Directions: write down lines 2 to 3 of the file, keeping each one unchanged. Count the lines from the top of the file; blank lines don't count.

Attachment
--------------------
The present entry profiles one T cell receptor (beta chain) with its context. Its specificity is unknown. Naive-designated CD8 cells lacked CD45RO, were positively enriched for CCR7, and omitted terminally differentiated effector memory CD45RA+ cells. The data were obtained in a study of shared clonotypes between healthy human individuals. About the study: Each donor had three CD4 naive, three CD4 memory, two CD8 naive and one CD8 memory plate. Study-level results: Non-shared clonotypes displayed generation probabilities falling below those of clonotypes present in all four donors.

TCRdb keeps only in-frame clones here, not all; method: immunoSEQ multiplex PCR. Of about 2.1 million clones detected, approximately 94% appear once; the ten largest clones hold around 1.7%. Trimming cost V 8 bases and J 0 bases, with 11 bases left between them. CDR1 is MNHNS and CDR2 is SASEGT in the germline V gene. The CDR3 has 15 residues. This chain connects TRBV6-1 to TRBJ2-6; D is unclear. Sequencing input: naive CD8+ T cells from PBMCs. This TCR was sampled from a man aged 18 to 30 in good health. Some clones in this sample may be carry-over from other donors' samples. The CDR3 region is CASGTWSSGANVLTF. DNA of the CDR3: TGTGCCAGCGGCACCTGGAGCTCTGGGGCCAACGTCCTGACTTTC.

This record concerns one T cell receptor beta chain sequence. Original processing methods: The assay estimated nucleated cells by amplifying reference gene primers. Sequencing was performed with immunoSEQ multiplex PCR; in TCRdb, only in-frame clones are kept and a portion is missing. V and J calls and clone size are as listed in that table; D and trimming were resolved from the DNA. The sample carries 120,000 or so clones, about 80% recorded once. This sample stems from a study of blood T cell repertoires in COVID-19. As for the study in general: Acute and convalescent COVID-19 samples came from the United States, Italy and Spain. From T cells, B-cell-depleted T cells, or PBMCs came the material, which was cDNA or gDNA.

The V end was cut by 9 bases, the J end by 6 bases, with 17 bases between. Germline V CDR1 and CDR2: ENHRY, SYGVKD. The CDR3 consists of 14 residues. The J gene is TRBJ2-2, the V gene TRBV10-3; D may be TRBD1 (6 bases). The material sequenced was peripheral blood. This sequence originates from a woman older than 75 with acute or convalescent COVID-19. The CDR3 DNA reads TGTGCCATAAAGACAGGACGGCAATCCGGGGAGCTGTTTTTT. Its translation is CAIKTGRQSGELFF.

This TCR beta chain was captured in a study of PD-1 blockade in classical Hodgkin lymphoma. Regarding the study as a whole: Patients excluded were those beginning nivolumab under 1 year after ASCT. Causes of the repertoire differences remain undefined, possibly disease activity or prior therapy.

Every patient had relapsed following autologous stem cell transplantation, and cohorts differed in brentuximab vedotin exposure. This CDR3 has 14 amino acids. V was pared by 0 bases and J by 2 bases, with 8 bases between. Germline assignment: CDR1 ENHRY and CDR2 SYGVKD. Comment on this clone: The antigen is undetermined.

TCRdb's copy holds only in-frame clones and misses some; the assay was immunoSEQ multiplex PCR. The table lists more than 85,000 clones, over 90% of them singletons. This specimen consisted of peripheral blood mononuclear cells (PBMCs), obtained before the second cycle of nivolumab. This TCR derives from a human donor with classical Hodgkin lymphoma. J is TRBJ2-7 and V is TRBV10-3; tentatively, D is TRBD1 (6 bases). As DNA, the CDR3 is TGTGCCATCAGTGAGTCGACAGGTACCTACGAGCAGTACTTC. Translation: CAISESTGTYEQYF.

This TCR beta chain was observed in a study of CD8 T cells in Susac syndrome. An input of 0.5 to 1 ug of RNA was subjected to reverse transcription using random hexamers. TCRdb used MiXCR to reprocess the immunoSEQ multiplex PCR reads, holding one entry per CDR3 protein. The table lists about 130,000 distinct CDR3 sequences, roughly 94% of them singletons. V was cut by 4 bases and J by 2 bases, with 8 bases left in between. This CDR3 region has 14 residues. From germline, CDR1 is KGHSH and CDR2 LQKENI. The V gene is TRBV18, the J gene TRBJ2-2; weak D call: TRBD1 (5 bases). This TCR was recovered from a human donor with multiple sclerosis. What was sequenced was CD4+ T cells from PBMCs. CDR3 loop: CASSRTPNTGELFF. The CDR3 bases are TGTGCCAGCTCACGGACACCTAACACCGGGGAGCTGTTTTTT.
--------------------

TCRdb keeps only in-frame clones here, not all; method: immunoSEQ multiplex PCR. Of about 2.1 million clones detected, approximately 94% appear once; the ten largest clones hold around 1.7%. Trimming cost V 8 bases and J 0 bases, with 11 bases left between them. CDR1 is MNHNS and CDR2 is SASEGT in the germline V gene. The CDR3 has 15 residues. This chain connects TRBV6-1 to TRBJ2-6; D is unclear. Sequencing input: naive CD8+ T cells from PBMCs. This TCR was sampled from a man aged 18 to 30 in good health. Some clones in this sample may be carry-over from other donors' samples. The CDR3 region is CASGTWSSGANVLTF. DNA of the CDR3: TGTGCCAGCGGCACCTGGAGCTCTGGGGCCAACGTCCTGACTTTC.

This record concerns one T cell receptor beta chain sequence. Original processing methods: The assay estimated nucleated cells by amplifying reference gene primers. Sequencing was performed with immunoSEQ multiplex PCR; in TCRdb, only in-frame clones are kept and a portion is missing. V and J calls and clone size are as listed in that table; D and trimming were resolved from the DNA. The sample carries 120,000 or so clones, about 80% recorded once. This sample stems from a study of blood T cell repertoires in COVID-19. As for the study in general: Acute and convalescent COVID-19 samples came from the United States, Italy and Spain. From T cells, B-cell-depleted T cells, or PBMCs came the material, which was cDNA or gDNA.